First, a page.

Not all stories are universal. There will be characters we are interested in, and others that we do not give two hoots about. Kenneth Lonergan’s This Is Our Youth is a lamentation of sorts about spoilt rich kids. It is concerned with the neglected offspring of wealthy baby boomers, providing a perspective of new money in 1980’s Manhattan and the repercussions on its subsequent generation. Lonergan’s script is full of mischief and energy, but embodies the pointlessness of the characters it portrays. Their lives are lost, frivolous and sordid. Everything is dazed and confused, but the writing provides a rich and colourful inventory of drama and jokes for an electrifying work of theatre, and this is what The Kings Collective delivers.
The cast is extraordinary. Three young actors, sublime as a group but individually sensational, give a performance that is quite literally flawless. They all make bold choices that delight and surprise us, but are always thoughtful and sensitive to the creation of depth in their characters. We are enthralled by the dynamism in their work but never lose sight of contexts and circumstances. Joshua Brennan is Dennis, the misguided alpha male, whose bravado, anger and aggression are the only things getting him through life that do not come in small self-sealing plastic bags. Brennan’s range begins at bombastic, and then escalates further. His work is outrageously flamboyant but completely engaging, and one is able to sense a lot of substance behind his delicious madness. The material gives him many opportunities for comedy and he executes them brilliantly, but poignant moments at the end are slightly less effective even though his portrayal continues to be convincing.
Georgia Scott transforms the supporting role of Jessica into a memorable one. She fools us with a Barbie-esque appearance and surreptitiously shifts the play into intellectual gear. Scott brings a palpable complexity with strength, humour and tenderness, creating an authentic sentimentality that gives the production its humanistic aspect. Her romantic scenes with Warren are beautiful and real, allowing the play to speak compassionately, albeit fleetingly. The feminine voice is only secondary in the play, but Scott’s work is disproportionately impressive.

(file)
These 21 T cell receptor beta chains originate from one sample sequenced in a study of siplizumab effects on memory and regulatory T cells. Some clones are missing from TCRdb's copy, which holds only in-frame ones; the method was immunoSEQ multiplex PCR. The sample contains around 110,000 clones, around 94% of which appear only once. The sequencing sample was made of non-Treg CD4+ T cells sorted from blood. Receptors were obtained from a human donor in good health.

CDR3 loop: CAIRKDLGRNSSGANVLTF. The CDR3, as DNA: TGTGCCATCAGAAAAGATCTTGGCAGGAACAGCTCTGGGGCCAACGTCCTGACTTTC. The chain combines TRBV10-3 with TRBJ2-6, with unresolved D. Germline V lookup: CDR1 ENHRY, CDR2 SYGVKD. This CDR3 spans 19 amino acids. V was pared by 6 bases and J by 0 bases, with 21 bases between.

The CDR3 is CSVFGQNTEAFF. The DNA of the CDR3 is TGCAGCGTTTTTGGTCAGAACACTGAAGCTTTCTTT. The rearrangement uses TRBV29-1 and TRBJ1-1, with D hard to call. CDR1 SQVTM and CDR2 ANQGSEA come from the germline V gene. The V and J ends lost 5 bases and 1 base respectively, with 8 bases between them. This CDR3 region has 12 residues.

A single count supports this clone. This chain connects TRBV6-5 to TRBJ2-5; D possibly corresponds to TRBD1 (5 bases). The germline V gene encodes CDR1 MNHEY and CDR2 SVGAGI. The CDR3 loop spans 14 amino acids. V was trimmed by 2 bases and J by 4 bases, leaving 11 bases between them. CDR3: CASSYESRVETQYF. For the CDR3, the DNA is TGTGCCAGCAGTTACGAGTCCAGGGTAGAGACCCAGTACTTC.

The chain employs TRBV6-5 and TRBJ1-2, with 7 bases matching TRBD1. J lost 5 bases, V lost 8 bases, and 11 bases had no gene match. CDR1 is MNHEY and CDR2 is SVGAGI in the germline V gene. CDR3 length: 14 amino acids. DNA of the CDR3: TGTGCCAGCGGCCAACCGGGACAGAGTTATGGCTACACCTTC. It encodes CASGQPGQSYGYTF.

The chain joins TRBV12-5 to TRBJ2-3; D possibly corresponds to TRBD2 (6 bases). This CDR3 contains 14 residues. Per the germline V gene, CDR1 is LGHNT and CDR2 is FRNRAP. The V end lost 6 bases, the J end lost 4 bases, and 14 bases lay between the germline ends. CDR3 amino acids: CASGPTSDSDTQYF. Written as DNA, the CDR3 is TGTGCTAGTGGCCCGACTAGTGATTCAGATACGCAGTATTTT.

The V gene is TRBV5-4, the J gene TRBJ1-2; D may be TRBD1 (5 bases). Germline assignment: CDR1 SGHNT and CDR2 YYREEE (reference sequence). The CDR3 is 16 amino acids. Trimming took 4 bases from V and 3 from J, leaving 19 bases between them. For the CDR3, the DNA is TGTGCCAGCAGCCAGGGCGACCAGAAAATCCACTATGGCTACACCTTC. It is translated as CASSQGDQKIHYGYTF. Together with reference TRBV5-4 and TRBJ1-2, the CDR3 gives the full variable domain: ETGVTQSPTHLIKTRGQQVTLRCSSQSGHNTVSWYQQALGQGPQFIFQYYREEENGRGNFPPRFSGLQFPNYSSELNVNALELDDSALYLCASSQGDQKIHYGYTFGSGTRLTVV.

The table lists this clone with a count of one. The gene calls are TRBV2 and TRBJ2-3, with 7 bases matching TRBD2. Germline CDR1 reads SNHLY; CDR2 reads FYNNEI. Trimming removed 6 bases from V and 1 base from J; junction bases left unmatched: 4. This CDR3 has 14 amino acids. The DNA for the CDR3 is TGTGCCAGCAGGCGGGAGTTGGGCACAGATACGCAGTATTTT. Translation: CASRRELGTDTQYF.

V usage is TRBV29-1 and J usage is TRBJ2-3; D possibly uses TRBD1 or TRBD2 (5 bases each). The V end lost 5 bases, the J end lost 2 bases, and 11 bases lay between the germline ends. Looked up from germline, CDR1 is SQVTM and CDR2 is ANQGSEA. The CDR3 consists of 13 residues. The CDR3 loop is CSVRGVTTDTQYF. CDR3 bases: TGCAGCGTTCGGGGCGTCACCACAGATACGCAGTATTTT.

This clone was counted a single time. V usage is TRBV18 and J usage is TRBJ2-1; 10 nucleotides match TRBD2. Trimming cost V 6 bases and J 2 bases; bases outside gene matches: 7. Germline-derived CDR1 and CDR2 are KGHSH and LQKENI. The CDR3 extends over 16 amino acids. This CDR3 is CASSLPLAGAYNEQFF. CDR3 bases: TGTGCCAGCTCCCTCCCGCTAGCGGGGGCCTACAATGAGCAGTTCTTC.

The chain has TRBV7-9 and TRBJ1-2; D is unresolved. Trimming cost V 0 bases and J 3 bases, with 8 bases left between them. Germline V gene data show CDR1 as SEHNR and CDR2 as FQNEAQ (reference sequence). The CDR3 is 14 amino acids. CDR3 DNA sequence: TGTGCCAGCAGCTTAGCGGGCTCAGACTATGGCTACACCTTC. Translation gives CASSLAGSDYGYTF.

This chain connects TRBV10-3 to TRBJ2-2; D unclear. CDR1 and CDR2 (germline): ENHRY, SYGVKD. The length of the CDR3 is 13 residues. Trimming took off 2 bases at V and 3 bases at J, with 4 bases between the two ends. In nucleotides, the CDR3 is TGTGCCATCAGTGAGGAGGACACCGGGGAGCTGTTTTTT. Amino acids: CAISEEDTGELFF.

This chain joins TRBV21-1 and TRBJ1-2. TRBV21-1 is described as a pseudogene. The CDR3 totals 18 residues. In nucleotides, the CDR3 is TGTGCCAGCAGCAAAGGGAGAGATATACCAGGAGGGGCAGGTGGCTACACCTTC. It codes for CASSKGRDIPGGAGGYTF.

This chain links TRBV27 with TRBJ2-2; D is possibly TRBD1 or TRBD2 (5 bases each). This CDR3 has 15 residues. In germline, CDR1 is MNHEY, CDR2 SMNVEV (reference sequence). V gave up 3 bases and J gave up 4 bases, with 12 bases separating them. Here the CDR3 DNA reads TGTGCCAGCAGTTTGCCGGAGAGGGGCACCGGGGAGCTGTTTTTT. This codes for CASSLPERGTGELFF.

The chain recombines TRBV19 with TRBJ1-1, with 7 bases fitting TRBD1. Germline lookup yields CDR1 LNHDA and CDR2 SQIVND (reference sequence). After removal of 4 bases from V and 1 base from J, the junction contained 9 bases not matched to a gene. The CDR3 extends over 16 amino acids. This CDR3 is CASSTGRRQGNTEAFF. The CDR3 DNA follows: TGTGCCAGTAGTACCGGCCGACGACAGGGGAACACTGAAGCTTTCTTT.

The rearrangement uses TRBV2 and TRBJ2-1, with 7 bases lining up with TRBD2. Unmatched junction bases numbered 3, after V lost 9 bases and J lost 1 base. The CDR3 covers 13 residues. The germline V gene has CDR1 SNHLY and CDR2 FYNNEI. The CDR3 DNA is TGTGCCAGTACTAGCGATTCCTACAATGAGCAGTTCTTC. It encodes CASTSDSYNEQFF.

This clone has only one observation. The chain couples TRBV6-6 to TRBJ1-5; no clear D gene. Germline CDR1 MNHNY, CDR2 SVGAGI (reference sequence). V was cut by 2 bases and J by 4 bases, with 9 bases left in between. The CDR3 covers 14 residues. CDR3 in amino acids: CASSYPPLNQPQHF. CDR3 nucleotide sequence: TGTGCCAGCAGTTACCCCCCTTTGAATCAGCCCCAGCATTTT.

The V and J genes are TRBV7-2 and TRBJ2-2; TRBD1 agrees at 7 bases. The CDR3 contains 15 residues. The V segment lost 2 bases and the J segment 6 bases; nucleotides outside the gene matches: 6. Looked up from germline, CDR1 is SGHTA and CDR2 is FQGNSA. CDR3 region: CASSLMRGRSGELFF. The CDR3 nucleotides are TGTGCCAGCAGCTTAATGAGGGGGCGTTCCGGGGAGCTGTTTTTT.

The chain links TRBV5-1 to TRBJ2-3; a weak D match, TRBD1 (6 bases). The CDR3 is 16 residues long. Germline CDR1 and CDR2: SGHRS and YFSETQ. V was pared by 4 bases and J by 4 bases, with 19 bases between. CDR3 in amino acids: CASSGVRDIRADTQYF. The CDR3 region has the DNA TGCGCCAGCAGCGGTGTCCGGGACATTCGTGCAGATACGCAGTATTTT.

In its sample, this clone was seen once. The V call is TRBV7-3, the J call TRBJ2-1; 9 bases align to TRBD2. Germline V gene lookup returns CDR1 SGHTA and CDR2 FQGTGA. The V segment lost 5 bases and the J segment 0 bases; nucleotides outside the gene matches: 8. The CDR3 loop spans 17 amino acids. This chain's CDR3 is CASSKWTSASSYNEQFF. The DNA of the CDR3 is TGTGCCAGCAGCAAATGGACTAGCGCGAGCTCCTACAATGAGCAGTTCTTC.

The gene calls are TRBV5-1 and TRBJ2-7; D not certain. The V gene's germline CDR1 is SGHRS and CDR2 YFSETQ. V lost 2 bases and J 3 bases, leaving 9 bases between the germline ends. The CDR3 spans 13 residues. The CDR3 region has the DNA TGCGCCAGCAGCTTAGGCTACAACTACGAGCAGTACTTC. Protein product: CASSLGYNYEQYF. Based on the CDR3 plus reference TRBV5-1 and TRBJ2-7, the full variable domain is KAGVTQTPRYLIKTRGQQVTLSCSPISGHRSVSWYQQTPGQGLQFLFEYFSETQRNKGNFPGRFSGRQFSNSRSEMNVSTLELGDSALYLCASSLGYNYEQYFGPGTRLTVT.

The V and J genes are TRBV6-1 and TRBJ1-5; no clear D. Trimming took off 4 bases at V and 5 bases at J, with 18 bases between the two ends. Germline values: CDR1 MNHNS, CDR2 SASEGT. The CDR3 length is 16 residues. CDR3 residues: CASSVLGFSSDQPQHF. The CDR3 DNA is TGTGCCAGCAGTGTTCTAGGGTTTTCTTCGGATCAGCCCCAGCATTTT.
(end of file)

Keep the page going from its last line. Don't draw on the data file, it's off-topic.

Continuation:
Warren is a clever young man who suffers from a lack of confidence and direction. He allows his father and friends to dominate him, and seeks refuge in drugs to silence his intelligence. Scott Lee’s moving depiction of that impotency gives the play its weight, and his comedic flair sets the tone of the production. Lee’s phenomenal chemistry with both colleagues shows an openness in approach that gives theatre its sizzle, and every second is kept lively by his marvelous commitment and presence.
Direction of the piece by Dan Eady ensures excellent entertainment and precise storytelling, without an instance of misplaced focus or loss of energy. This is the tightest of ships that any captain can hope to deploy. Audiences will laugh, be touched, and be provoked into thought, but the play’s social message is not a particularly potent one. It is hard to summon up any empathy for the very rich, even if they are innocent young adults. This Is Our Youth is thrilling and amusing, and while it does have some depth, they can be tenuous. Fortunately, theatre is about the craft as much as it is about meanings, and on this occasion, the artists are alchemists that have turned lead into gold.